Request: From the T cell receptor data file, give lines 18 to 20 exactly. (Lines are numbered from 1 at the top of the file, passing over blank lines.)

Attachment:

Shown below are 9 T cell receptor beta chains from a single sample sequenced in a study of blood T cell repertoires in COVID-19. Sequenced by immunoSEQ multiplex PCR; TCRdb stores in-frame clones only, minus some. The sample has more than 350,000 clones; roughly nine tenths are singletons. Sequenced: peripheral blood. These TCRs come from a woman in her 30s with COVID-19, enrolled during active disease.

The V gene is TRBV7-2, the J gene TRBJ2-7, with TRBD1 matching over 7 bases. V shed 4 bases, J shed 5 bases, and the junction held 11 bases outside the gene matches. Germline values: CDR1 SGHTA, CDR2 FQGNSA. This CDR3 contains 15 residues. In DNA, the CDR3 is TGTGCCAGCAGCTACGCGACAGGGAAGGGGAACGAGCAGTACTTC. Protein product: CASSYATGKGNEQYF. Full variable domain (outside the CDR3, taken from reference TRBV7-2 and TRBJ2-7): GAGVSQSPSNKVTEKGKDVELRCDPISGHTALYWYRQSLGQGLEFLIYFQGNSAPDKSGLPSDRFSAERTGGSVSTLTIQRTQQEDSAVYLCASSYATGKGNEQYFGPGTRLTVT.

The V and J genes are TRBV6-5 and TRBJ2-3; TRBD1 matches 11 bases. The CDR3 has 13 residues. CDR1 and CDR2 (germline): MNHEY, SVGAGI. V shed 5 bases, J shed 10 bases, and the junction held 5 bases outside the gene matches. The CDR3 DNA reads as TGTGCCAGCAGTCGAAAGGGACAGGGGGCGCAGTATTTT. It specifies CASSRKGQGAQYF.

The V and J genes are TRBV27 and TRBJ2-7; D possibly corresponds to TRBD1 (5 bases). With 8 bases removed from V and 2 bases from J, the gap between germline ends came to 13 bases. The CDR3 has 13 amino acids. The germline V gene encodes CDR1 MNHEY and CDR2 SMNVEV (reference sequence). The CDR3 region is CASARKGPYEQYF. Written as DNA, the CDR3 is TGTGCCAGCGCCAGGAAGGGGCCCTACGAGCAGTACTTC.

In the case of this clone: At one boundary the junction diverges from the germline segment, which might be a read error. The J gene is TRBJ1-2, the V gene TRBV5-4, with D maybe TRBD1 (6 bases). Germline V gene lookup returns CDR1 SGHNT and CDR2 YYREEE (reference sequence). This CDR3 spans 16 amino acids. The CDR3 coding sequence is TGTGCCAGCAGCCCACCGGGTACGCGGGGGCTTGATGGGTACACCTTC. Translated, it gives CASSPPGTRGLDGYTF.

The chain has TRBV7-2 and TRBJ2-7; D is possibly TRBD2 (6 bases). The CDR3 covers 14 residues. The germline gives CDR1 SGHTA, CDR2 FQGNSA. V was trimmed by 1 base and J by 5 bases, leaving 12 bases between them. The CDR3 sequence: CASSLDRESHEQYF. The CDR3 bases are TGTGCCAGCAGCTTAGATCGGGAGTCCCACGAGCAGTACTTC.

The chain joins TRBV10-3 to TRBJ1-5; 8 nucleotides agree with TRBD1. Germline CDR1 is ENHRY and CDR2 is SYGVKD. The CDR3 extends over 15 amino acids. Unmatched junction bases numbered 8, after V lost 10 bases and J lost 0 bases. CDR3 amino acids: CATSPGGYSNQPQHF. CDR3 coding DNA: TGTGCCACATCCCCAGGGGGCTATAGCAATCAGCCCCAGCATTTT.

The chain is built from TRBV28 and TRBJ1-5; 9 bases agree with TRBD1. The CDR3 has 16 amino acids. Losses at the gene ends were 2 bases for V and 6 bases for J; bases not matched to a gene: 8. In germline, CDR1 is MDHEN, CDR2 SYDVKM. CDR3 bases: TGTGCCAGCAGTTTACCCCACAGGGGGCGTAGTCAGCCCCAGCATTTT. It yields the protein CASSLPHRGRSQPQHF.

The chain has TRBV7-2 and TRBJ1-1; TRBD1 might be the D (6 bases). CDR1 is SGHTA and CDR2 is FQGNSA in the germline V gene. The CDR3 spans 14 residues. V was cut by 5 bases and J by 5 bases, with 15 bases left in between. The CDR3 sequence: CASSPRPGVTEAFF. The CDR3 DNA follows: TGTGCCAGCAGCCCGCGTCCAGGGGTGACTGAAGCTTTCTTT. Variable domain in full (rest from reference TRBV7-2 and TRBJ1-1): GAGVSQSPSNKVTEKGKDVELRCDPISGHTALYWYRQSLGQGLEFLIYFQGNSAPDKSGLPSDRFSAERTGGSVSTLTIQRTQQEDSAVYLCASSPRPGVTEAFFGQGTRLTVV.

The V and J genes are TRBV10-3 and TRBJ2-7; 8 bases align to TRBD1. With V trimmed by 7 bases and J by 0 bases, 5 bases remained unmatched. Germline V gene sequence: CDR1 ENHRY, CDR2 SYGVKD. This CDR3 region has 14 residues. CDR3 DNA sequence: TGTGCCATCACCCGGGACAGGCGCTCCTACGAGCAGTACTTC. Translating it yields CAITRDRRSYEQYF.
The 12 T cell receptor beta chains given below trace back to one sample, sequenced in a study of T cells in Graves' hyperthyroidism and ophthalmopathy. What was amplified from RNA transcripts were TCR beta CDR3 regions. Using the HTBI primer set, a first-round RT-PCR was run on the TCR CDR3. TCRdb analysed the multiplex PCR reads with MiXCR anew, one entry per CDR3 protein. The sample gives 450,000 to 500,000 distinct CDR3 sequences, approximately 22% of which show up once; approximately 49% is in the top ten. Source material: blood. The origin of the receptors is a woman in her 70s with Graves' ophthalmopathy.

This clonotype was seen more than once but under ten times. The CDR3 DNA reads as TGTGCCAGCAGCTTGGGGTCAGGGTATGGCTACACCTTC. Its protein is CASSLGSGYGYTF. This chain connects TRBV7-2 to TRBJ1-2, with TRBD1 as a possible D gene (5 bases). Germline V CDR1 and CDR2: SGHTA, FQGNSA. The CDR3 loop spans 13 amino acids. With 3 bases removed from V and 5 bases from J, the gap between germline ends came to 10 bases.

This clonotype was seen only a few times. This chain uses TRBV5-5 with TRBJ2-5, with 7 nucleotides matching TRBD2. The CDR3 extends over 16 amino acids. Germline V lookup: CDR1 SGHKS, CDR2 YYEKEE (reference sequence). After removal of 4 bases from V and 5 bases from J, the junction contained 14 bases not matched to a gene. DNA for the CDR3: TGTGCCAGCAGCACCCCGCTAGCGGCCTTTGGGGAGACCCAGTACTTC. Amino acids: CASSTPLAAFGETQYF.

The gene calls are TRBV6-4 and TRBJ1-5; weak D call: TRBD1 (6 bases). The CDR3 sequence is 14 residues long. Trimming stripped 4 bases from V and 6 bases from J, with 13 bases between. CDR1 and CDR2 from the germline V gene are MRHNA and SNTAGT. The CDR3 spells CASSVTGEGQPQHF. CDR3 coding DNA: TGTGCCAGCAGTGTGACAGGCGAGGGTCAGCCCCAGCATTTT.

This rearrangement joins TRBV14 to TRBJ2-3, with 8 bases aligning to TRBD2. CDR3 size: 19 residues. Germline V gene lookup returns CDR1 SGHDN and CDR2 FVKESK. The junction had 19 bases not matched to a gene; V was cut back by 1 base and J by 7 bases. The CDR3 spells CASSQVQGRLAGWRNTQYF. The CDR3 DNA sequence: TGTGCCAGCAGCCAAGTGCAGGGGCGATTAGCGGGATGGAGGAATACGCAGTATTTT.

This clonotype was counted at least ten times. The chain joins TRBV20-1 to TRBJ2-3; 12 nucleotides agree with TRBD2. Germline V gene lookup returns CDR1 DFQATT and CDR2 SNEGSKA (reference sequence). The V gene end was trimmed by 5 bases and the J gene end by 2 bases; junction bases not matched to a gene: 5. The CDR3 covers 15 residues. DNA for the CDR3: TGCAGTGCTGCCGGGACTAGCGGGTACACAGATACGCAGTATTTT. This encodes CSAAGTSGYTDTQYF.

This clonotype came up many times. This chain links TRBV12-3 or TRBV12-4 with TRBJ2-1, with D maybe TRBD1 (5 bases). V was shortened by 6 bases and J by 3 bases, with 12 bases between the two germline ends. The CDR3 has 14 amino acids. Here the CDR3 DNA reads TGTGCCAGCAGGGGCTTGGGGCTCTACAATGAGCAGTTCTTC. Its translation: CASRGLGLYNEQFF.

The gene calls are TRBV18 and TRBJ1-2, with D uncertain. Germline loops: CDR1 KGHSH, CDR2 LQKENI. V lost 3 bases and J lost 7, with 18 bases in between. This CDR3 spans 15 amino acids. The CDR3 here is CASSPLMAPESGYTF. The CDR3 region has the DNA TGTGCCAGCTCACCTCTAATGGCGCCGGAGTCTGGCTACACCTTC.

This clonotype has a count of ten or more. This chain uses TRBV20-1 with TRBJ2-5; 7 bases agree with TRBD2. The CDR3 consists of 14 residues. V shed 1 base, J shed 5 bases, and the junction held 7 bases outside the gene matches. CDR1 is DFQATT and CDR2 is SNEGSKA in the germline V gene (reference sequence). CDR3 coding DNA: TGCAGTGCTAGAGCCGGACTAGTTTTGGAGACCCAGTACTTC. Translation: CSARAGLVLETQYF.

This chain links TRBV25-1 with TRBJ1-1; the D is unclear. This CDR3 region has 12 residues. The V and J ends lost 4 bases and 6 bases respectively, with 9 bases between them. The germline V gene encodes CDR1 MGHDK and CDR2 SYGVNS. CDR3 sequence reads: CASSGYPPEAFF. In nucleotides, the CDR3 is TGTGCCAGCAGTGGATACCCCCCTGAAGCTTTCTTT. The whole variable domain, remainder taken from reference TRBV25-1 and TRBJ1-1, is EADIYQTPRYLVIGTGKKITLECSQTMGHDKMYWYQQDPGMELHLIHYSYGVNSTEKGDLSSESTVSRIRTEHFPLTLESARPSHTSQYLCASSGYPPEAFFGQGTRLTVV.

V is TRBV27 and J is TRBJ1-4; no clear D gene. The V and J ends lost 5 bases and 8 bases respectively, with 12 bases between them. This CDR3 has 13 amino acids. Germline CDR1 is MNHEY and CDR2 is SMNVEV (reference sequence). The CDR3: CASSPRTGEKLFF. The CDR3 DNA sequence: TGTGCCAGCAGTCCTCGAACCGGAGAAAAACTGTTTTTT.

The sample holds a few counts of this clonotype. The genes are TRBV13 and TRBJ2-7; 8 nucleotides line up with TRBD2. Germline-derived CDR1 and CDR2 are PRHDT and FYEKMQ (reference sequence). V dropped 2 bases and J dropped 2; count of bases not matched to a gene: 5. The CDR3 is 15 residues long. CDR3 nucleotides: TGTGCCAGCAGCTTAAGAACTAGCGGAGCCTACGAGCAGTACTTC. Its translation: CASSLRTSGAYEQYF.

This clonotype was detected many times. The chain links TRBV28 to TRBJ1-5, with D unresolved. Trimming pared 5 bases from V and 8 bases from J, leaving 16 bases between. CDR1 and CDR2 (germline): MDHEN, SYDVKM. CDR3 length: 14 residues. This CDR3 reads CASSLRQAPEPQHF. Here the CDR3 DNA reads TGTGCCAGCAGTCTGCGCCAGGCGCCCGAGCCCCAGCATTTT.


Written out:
The gene calls are TRBV18 and TRBJ1-2, with D uncertain. Germline loops: CDR1 KGHSH, CDR2 LQKENI. V lost 3 bases and J lost 7, with 18 bases in between. This CDR3 spans 15 amino acids. The CDR3 here is CASSPLMAPESGYTF. The CDR3 region has the DNA TGTGCCAGCTCACCTCTAATGGCGCCGGAGTCTGGCTACACCTTC.

This clonotype has a count of ten or more. This chain uses TRBV20-1 with TRBJ2-5; 7 bases agree with TRBD2. The CDR3 consists of 14 residues. V shed 1 base, J shed 5 bases, and the junction held 7 bases outside the gene matches. CDR1 is DFQATT and CDR2 is SNEGSKA in the germline V gene (reference sequence). CDR3 coding DNA: TGCAGTGCTAGAGCCGGACTAGTTTTGGAGACCCAGTACTTC. Translation: CSARAGLVLETQYF.

This chain links TRBV25-1 with TRBJ1-1; the D is unclear. This CDR3 region has 12 residues. The V and J ends lost 4 bases and 6 bases respectively, with 9 bases between them. The germline V gene encodes CDR1 MGHDK and CDR2 SYGVNS. CDR3 sequence reads: CASSGYPPEAFF. In nucleotides, the CDR3 is TGTGCCAGCAGTGGATACCCCCCTGAAGCTTTCTTT. The whole variable domain, remainder taken from reference TRBV25-1 and TRBJ1-1, is EADIYQTPRYLVIGTGKKITLECSQTMGHDKMYWYQQDPGMELHLIHYSYGVNSTEKGDLSSESTVSRIRTEHFPLTLESARPSHTSQYLCASSGYPPEAFFGQGTRLTVV.